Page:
Rather than diving straight into the series with over-the-top, whimsical premises – which are totally endearing but can be a bit much for newbs such as myself – I looked for series with lots of heart and drama. And as manga fans must know, those are not hard to find. What I love about manga is how daring and heartfelt many of the stories can be… and I’m looking forward to embracing the crazy chaos of manga’s madder stories soon, too.
Thanks to recommendations and online research, I found a few manga series that appealed to me as a newb. Some are popular, others I never heard about from anyone but deserve tons of praise, and one drove me nuts even though I couldn’t put it down. And I’m grateful to them for helping me kick open the door to the manga world.
My best friend in college introduced me to the live-action Death Note movies, and from there, I dove into the manga series. It’s insanely well-known for a reason, and I believe it’s a great starter manga for adults because of its dark story and sophisticated themes.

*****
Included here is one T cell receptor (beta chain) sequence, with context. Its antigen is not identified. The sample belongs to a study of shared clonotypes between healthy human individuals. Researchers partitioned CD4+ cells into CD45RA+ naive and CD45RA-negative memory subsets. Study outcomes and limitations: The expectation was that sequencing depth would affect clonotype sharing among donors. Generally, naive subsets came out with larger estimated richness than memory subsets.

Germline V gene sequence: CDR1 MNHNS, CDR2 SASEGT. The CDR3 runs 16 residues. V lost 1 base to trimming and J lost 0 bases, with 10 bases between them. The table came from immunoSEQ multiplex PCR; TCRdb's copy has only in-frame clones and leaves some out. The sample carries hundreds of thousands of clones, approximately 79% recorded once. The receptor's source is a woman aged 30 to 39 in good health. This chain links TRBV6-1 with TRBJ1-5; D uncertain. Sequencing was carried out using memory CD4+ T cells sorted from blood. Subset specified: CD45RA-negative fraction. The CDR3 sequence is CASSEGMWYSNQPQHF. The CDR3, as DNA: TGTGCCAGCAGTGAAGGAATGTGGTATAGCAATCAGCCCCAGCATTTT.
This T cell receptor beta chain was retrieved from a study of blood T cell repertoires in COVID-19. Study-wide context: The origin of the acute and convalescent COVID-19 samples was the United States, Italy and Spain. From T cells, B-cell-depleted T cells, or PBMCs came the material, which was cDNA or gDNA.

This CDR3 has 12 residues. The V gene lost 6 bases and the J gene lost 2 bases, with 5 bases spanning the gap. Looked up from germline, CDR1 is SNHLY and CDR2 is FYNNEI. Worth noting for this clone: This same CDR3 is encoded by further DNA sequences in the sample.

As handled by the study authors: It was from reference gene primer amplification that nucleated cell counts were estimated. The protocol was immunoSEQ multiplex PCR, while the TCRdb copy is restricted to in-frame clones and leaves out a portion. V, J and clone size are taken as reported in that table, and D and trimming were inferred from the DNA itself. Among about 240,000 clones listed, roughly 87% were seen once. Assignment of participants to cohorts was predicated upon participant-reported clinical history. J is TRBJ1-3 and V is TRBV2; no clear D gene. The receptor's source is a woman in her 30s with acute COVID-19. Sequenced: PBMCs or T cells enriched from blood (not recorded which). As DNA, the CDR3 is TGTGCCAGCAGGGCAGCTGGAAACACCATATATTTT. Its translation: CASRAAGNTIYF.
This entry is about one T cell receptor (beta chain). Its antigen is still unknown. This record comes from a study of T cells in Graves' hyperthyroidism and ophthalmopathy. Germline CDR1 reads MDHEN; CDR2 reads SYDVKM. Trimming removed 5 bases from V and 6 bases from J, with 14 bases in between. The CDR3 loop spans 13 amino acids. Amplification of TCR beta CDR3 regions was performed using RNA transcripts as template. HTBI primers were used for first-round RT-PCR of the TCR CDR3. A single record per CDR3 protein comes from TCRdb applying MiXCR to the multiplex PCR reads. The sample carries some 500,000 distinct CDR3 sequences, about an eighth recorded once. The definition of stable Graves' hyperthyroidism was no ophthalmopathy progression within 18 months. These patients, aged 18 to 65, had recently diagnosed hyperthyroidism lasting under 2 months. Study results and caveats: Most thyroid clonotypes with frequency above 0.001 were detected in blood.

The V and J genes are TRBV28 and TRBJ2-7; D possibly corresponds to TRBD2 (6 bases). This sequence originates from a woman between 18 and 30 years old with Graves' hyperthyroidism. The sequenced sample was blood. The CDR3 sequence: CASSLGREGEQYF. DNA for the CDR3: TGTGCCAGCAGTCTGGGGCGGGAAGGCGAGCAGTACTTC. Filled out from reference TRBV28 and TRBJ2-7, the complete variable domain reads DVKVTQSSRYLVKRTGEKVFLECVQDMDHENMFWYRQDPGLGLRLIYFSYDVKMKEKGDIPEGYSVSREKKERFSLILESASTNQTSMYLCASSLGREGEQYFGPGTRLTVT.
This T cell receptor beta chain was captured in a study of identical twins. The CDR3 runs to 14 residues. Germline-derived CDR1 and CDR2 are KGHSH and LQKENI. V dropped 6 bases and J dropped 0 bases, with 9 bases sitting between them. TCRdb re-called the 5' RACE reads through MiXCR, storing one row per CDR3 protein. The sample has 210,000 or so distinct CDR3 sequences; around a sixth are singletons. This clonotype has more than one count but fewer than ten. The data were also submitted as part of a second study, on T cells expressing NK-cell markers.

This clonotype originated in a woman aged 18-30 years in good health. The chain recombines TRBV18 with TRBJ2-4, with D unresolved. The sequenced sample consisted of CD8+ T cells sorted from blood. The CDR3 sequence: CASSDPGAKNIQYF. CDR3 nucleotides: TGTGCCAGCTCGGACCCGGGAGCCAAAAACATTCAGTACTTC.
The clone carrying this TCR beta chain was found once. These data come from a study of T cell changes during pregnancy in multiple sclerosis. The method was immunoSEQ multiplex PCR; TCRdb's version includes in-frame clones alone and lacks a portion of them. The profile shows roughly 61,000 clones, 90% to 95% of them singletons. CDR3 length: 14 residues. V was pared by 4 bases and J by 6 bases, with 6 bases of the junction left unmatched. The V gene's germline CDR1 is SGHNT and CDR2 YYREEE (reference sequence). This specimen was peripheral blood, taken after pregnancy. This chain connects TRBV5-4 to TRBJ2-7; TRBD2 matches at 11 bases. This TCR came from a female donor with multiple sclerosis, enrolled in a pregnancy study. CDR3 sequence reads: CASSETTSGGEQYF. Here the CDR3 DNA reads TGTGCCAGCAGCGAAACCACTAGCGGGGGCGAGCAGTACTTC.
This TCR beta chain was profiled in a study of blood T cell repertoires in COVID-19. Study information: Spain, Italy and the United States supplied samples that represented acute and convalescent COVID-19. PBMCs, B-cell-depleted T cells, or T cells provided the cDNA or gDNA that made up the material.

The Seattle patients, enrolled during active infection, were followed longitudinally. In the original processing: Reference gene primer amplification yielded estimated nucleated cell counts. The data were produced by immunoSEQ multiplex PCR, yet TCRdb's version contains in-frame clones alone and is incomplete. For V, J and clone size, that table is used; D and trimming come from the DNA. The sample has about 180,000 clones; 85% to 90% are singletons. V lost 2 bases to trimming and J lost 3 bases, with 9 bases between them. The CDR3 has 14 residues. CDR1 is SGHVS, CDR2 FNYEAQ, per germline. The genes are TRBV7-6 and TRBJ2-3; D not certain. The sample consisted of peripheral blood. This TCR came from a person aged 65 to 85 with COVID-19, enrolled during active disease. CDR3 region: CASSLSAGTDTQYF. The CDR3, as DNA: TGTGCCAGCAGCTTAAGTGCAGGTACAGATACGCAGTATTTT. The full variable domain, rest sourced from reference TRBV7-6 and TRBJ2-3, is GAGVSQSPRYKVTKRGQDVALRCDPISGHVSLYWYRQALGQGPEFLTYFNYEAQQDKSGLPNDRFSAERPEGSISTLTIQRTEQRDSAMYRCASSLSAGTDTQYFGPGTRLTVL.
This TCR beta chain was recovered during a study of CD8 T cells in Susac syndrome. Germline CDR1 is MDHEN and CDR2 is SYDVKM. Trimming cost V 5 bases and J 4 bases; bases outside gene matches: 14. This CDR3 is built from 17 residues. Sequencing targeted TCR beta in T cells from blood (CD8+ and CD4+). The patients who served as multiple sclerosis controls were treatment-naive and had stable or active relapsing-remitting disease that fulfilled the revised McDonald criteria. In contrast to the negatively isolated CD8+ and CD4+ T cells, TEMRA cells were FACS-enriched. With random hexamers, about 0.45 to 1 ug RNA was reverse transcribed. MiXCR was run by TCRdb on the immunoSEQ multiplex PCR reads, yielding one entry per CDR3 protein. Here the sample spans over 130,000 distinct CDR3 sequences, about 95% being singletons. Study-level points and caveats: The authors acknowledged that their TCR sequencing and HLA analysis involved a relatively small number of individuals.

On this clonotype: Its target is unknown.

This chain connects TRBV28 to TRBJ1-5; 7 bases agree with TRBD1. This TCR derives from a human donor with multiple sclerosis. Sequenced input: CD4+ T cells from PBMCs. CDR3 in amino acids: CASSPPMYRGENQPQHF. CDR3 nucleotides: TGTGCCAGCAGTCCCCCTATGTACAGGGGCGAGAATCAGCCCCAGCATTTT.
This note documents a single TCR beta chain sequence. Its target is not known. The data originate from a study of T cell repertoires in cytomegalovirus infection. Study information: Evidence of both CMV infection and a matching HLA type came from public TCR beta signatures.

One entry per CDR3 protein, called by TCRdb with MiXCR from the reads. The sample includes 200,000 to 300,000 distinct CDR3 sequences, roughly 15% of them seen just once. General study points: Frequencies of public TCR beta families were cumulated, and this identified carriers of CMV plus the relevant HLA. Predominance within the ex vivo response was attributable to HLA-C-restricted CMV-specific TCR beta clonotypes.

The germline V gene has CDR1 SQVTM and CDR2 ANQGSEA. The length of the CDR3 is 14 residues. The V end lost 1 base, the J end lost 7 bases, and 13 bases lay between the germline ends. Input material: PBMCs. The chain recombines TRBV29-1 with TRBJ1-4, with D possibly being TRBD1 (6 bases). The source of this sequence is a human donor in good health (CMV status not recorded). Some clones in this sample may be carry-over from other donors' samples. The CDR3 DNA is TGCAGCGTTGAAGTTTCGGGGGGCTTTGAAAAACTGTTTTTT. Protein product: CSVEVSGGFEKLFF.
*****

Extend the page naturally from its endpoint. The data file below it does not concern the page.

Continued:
It revolves around Light Yagami, who discovers a notebook that allows him to write the names of people whose faces he knows to kill them; he can even specify how they die. Light decides to use the Death Note for what he believes is good, killing criminals – and then he’ll set himself up as the god of the new, honest world. Part of the fun is his interactions with the shinigami Ryuk, the former owner of the Death Note. And then there’s the detective “L” from the International Police Organization, who is determined to track down whoever is causing these mysterious deaths.
Death Note explores whether any human has the right to play god and toys with the definition of “criminal,” as Light, in judging and deciding the fate of criminals, essentially becomes one, too.
Tsubasa: Reservoir Chronicle